Skip to page content
USDA Forest Service
  
Treesearch

Research & Development Treesearch

 
Treesearch Home
About Treesearch
Contact Us
Research & Development
Forest Products Lab
International Institute of Tropical Forestry
Northern
Pacific Northwest
Pacific Southwest
Rocky Mountain
Southern Research Station
Help
 

Science.gov - We Participate


USA.gov  Government Made Easy


Global Forest Information Service

US Forest Service
P.O. Box 96090
Washington, D.C.
20090-6090

(202) 205-8333

You are here: Home / Search / Publication Information
Bookmark and Share

Publication Information

View PDF (617 KB bytes)

Title: A restoration success: Longleaf pine seedlings established in a fire-suppressed, old-growth stand

Author: Kush, John S.; Meldahl, Ralph S.; Avery, Chadwick;

Date: 2004

Source: Ecological Restoration, Vol. 22, No. 1, p. 6-10

Publication Series: Miscellaneous Publication

Description: Prior to European settlement, forested savannas dominated by longleaf pine and the most diverse herbaceous layer in temperate North America blanketed an estimated 90 million acres (37 million ha) of the southeastern United States. These forests, termed savannas for their open, park-like nature, were swept by fire once every one to ten years (Mattoon 1922, Chapman 1932, Christensen 1981). Due to fire suppression, agriculture and site conversion, longleaf forests now exist on less than 3 percent of their former range (Frost 1993). A 1995 U.S. Biological Survey Report listed the longleaf pine forest as the third most endangered ecosystem in the United States (Noss and others 1995). Old-growth longleaf pine forests exist in an even more imperiled state, covering less than 9,900 acres (4,000 ha), or 0.01 percent of their former extent (Means 1995). Recent harvests of the remaining old-growth acreage make the ecological restoration of old-growth longleaf pine forests extremely urgent.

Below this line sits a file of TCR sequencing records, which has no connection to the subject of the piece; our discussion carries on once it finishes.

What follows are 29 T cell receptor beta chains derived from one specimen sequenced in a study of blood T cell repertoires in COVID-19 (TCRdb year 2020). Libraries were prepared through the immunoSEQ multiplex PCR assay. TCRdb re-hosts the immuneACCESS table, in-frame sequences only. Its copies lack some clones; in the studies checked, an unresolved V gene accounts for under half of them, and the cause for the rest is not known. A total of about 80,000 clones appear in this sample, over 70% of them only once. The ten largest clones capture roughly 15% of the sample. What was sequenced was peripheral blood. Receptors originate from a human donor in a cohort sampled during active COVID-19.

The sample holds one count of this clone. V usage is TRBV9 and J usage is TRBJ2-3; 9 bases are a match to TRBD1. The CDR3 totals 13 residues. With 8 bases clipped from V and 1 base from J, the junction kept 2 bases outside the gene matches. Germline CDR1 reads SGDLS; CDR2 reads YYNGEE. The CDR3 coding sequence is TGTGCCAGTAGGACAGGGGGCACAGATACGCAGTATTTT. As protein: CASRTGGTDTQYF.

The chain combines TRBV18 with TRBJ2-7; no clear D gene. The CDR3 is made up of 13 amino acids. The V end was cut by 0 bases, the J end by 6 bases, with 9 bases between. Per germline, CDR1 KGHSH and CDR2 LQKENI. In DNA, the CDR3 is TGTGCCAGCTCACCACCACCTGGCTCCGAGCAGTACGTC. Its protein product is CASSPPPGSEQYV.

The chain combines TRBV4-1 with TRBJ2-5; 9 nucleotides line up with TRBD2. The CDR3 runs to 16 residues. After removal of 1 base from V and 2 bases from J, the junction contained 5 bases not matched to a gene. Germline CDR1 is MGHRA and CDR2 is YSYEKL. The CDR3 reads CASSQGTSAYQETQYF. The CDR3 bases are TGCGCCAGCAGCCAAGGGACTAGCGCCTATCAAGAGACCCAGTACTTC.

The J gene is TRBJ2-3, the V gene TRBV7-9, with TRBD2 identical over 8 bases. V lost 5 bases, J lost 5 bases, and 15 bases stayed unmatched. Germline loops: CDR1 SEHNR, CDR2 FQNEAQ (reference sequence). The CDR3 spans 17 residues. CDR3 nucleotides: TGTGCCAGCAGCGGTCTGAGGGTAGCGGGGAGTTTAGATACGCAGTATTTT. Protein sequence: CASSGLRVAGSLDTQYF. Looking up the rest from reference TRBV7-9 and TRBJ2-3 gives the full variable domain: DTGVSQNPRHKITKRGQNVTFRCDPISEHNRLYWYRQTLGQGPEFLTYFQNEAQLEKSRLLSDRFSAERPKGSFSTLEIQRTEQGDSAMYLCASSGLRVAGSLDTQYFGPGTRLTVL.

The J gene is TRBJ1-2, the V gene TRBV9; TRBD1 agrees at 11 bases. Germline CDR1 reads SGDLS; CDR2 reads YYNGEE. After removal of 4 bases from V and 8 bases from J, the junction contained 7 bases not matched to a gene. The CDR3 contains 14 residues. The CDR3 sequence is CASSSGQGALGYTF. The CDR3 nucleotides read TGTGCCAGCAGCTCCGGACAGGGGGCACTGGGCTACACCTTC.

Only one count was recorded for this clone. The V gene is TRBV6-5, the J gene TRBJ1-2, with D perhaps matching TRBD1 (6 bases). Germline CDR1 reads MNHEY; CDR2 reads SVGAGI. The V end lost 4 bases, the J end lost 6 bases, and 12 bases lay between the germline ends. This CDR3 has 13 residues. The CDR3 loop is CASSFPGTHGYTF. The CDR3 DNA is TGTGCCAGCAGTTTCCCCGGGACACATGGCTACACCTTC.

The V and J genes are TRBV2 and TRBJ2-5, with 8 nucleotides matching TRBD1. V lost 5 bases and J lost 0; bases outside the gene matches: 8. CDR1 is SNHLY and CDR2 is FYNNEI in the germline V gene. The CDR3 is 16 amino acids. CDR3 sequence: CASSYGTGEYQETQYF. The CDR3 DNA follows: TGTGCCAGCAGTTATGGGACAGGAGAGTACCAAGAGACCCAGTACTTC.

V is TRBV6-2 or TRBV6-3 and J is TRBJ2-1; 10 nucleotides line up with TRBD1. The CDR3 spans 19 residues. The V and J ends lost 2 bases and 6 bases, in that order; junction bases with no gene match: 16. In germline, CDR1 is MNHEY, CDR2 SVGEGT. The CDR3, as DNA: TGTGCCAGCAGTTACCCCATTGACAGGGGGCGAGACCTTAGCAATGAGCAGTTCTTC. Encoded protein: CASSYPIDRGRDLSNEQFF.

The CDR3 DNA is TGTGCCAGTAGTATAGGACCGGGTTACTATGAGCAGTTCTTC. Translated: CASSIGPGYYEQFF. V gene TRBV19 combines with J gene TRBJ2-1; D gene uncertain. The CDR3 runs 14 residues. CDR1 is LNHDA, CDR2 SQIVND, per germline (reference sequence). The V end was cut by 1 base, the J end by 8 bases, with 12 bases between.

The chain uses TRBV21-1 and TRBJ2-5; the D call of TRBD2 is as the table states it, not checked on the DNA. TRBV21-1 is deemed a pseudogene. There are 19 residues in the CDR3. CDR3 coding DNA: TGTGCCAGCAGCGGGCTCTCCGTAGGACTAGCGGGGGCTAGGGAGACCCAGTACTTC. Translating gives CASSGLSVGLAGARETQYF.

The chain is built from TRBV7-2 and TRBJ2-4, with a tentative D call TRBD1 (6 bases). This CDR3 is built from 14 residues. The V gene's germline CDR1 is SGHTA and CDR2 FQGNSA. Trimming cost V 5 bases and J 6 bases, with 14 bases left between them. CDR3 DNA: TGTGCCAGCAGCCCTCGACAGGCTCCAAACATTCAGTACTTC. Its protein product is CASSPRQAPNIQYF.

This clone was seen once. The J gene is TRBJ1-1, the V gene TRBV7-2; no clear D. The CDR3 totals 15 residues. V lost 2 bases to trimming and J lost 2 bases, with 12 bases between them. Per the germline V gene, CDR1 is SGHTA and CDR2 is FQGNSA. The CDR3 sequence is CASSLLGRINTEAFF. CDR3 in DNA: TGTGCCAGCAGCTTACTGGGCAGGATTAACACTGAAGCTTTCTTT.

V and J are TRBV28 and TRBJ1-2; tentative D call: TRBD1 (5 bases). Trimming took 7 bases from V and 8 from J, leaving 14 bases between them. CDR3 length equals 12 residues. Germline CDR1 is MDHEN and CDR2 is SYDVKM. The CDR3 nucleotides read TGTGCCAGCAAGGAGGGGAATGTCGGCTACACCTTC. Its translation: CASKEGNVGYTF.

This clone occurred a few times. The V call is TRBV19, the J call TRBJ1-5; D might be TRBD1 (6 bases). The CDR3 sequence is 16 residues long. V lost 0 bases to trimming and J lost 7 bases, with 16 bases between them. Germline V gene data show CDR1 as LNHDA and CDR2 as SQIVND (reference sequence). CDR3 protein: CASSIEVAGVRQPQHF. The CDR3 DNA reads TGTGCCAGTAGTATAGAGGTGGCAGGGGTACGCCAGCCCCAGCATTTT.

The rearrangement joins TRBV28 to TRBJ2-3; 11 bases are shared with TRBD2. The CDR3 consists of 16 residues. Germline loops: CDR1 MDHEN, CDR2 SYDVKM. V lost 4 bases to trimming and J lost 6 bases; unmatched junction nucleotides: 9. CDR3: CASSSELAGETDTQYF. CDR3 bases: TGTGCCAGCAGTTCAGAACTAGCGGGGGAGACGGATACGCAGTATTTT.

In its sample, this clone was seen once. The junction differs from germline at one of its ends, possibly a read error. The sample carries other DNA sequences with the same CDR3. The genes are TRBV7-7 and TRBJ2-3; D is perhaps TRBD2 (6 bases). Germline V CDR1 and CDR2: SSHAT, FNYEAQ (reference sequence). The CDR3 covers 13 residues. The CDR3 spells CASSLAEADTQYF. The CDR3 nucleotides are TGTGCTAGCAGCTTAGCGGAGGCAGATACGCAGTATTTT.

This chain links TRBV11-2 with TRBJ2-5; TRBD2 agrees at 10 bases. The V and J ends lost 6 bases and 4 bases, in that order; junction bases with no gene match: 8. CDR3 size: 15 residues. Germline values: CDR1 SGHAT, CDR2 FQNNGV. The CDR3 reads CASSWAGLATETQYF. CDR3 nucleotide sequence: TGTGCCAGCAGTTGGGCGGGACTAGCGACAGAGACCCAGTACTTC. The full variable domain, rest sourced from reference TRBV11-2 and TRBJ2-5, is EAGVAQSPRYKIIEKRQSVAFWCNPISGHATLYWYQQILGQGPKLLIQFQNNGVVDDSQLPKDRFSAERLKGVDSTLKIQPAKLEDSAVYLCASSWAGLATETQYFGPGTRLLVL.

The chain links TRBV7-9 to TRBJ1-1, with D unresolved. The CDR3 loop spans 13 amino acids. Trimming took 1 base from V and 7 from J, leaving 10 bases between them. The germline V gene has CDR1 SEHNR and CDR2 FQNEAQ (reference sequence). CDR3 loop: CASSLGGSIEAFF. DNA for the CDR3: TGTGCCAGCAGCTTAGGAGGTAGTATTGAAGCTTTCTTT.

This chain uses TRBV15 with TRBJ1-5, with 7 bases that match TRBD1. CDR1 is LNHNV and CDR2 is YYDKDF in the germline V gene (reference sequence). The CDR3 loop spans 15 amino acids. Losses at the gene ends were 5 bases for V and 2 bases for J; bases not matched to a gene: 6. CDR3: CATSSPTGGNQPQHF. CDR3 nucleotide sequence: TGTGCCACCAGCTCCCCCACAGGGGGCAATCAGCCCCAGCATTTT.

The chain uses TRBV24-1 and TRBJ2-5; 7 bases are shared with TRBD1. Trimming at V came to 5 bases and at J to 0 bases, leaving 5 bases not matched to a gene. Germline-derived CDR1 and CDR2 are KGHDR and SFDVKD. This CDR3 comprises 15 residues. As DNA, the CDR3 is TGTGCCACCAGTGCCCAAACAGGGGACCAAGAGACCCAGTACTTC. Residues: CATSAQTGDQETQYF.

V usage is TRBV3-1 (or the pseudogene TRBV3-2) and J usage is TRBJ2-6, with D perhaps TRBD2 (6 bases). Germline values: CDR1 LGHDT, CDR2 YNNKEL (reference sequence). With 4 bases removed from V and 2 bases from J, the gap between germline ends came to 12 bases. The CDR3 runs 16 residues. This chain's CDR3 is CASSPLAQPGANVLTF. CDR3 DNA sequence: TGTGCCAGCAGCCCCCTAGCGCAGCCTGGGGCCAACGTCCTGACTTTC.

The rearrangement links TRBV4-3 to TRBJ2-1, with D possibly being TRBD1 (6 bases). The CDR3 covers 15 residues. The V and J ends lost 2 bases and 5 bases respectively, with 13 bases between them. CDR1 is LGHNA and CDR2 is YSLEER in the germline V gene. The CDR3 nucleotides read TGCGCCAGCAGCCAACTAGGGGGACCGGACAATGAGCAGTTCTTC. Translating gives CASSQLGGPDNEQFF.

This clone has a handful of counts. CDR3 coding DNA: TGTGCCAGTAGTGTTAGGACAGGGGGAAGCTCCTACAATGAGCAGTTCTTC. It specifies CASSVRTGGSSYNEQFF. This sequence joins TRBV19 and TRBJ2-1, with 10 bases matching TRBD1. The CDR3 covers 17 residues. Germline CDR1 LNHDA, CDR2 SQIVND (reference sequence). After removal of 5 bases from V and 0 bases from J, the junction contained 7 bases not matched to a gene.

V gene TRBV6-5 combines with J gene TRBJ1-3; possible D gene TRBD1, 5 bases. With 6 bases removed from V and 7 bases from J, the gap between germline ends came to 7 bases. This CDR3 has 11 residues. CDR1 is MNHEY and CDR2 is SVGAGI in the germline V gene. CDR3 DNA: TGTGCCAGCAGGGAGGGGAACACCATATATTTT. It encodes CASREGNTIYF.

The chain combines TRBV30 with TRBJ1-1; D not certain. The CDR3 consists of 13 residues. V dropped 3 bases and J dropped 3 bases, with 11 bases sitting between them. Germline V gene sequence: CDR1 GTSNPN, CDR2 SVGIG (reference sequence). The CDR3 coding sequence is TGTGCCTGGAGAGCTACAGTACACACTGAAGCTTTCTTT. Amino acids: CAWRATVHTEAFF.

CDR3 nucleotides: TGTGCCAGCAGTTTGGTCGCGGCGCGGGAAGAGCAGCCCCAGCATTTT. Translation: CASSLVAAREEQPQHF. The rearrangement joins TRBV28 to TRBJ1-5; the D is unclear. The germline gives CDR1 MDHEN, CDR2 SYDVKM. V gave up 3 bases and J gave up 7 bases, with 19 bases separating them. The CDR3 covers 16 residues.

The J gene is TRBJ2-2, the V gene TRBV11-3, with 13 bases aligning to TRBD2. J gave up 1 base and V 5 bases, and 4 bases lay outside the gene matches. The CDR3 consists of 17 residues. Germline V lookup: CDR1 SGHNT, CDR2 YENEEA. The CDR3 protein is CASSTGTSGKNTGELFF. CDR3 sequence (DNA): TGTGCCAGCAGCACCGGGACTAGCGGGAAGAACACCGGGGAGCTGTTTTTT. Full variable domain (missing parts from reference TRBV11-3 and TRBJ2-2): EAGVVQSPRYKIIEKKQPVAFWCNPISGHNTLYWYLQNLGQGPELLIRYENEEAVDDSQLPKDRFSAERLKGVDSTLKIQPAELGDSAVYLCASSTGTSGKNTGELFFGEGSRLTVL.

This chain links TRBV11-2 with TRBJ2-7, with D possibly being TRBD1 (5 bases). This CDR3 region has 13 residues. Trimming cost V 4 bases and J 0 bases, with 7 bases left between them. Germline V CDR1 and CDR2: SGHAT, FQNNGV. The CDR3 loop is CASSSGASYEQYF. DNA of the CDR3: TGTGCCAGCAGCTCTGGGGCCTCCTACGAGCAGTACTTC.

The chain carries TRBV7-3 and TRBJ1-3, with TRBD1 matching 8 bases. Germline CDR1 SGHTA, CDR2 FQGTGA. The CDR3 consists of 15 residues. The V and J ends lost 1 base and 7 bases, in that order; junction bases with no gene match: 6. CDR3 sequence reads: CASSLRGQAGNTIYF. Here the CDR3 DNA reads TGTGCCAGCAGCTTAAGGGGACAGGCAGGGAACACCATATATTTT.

Publication Notes:

  • We recommend that you also print this page and attach it to the printout of the article, to retain the full citation information.
  • This article was written and prepared by U.S. Government employees on official time, and is therefore in the public domain.
  • You may send email to pubrequest@fs.fed.us to request a hard copy of this publication. (Please specify exactly which publication you are requesting and your mailing address.)

XML: View XML

Citation:


Kush, John S.; Meldahl, Ralph S.; Avery, Chadwick 2004. A restoration success: Longleaf pine seedlings established in a fire-suppressed, old-growth stand. Ecological Restoration, Vol. 22, No. 1, p. 6-10

 


 [ Get Acrobat ]  Get the latest version of the Adobe Acrobat reader or Acrobat Reader for Windows with Search and Accessibility

USDA logo which links to the department's national site. Forest Service logo which links to the agency's national site.